As major sites of oxidative energy metabolism, mitochondria are commonly known as the “powerhouses of the cell.” However, mitochondria are complex and dynamic organelles that do much more than just make ATP. For example, they are agents of regulated cell death (or apoptosis) and hubs of antiviral and other important signaling pathways. In addition, they house the essential mitochondrial genome (or mtDNA) that is inherited maternally in humans and causes cell, tissue and organismal dysfunction when mutated.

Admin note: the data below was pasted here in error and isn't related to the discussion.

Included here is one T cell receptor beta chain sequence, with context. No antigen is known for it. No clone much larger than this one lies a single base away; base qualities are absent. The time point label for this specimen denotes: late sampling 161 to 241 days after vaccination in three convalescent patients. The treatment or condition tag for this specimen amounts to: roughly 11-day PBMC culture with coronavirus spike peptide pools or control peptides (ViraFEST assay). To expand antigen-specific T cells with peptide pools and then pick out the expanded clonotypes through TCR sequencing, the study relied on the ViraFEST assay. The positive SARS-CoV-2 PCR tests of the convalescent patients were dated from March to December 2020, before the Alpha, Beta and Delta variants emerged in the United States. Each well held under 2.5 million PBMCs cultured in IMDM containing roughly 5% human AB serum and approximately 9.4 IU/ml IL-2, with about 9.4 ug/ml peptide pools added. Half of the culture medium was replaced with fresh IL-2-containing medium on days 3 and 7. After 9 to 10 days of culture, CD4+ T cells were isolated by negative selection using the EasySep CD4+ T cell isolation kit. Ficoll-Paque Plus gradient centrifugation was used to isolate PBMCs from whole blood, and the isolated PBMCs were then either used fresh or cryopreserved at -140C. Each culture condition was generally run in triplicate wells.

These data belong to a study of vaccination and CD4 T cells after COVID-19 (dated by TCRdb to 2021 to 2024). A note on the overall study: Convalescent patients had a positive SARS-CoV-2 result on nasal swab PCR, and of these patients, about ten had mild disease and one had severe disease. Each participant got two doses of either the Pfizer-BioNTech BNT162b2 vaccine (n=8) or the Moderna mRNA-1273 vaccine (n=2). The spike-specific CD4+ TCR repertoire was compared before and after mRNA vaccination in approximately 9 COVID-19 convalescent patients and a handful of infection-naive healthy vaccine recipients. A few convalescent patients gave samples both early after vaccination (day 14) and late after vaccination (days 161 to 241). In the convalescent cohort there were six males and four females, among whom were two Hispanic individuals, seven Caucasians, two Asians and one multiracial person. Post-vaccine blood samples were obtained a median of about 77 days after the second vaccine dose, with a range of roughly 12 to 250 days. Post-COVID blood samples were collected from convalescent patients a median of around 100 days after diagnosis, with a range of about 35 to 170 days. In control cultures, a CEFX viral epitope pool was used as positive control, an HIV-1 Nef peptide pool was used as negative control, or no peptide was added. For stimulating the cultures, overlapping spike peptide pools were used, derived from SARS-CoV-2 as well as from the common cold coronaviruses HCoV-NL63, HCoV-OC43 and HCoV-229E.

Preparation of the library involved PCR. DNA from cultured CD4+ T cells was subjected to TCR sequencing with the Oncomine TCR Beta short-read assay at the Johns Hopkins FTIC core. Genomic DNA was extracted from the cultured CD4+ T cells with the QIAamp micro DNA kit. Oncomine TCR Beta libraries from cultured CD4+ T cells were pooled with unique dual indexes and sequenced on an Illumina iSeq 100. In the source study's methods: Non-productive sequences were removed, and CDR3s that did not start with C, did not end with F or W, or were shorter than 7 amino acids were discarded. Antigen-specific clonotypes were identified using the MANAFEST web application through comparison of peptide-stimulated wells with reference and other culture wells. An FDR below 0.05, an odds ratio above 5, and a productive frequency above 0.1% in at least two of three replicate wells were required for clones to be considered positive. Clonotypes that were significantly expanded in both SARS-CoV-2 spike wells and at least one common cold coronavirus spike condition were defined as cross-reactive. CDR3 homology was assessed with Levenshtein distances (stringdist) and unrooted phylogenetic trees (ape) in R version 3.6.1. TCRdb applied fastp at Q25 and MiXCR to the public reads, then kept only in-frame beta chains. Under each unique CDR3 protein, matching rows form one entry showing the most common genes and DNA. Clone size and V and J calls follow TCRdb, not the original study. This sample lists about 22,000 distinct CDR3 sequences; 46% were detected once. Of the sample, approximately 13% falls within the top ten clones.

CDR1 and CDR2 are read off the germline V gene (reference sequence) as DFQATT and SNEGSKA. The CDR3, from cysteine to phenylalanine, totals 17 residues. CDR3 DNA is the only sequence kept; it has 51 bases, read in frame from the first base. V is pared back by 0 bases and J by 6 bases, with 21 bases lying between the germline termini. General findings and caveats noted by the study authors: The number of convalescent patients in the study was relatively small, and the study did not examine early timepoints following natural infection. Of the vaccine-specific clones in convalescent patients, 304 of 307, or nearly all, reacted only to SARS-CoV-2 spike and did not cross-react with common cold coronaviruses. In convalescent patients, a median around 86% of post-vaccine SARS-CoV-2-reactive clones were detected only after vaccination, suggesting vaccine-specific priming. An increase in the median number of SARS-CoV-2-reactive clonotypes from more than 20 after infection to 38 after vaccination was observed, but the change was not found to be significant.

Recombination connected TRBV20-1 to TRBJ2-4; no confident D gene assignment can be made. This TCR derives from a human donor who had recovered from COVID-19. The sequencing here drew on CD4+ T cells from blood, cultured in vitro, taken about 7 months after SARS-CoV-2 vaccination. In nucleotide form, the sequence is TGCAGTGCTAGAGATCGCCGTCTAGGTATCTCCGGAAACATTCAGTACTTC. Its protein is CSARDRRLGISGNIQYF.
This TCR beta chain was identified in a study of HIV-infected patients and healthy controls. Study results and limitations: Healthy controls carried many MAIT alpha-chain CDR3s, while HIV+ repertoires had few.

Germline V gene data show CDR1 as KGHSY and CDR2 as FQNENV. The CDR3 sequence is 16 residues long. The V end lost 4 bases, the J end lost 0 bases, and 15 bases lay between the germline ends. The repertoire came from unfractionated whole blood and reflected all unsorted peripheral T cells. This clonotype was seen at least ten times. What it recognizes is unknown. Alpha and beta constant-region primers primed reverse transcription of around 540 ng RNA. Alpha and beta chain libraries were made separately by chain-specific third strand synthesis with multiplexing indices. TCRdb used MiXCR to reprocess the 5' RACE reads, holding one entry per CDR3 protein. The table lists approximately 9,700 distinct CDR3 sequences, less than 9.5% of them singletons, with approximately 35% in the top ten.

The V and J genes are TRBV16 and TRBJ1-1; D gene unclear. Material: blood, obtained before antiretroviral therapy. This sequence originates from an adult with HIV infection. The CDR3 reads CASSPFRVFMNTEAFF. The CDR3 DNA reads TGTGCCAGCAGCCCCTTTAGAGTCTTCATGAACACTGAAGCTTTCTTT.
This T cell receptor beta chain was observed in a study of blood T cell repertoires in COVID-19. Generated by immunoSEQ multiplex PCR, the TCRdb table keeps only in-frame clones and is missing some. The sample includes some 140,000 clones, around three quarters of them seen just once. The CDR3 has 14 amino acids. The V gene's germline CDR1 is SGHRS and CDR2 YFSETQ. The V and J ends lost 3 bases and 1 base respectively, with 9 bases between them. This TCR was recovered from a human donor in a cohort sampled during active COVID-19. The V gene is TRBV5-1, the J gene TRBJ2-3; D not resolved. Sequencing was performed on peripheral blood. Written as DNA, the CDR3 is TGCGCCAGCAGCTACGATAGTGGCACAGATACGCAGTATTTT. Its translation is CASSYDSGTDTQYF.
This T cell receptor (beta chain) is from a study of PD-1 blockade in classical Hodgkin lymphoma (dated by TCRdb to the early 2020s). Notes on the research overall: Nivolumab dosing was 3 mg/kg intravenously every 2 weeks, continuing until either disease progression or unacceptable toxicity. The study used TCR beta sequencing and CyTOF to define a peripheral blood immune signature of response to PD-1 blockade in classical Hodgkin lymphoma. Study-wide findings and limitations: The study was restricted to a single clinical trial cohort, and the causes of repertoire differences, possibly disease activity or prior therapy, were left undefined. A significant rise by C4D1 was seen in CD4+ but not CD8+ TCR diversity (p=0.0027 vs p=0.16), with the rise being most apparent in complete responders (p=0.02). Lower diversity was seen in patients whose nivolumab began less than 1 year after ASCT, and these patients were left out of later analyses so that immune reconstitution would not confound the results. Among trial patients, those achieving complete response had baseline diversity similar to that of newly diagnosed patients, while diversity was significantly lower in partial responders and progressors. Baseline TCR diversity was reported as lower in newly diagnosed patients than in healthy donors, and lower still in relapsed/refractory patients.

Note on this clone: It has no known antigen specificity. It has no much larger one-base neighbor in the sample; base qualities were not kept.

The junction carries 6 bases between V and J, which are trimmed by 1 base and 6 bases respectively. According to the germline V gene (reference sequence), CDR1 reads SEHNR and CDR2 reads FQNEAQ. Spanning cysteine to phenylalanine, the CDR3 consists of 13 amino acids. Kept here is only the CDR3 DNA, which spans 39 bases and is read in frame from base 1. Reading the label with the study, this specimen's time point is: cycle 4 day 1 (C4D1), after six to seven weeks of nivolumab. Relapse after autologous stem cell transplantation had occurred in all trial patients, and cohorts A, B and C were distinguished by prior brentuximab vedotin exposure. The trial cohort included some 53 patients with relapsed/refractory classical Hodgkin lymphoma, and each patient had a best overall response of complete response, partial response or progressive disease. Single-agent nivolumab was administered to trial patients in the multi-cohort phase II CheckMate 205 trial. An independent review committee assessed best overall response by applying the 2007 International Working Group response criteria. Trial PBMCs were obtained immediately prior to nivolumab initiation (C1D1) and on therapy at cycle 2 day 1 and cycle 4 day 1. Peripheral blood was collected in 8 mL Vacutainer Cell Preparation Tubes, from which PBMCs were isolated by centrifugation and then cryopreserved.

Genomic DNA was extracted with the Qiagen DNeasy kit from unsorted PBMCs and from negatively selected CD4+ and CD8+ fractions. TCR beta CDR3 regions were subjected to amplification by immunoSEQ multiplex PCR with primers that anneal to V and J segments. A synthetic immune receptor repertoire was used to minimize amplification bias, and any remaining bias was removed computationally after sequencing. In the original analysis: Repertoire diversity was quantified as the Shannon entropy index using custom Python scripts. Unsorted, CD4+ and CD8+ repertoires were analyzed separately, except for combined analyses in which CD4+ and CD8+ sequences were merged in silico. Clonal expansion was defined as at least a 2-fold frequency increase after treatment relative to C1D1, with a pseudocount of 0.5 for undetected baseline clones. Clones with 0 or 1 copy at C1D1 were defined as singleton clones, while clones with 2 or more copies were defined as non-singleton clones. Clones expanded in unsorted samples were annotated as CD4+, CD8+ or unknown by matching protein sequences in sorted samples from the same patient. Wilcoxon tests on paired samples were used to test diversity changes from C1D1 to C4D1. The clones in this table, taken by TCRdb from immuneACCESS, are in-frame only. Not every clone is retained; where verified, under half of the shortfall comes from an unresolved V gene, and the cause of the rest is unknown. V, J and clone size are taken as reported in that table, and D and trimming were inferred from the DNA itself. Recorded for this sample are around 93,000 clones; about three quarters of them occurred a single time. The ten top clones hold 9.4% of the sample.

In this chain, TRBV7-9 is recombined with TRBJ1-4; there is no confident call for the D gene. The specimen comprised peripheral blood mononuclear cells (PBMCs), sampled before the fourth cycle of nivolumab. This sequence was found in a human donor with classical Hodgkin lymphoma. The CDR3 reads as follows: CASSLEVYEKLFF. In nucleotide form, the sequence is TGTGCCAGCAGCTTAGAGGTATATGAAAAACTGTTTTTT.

The research in my laboratory is directed toward understanding how mitochondria are involved in human disease and aging. This includes efforts to understand the mechanism of expression of mtDNA-encoded genes (and the nuclear-mitochondrial crosstalk required for this), elucidating signaling pathways that control mitochondrial function and respond to cellular stress, and generating/exploiting yeast, cell culture and animal models of how mitochondria are involved in aging and disease pathology.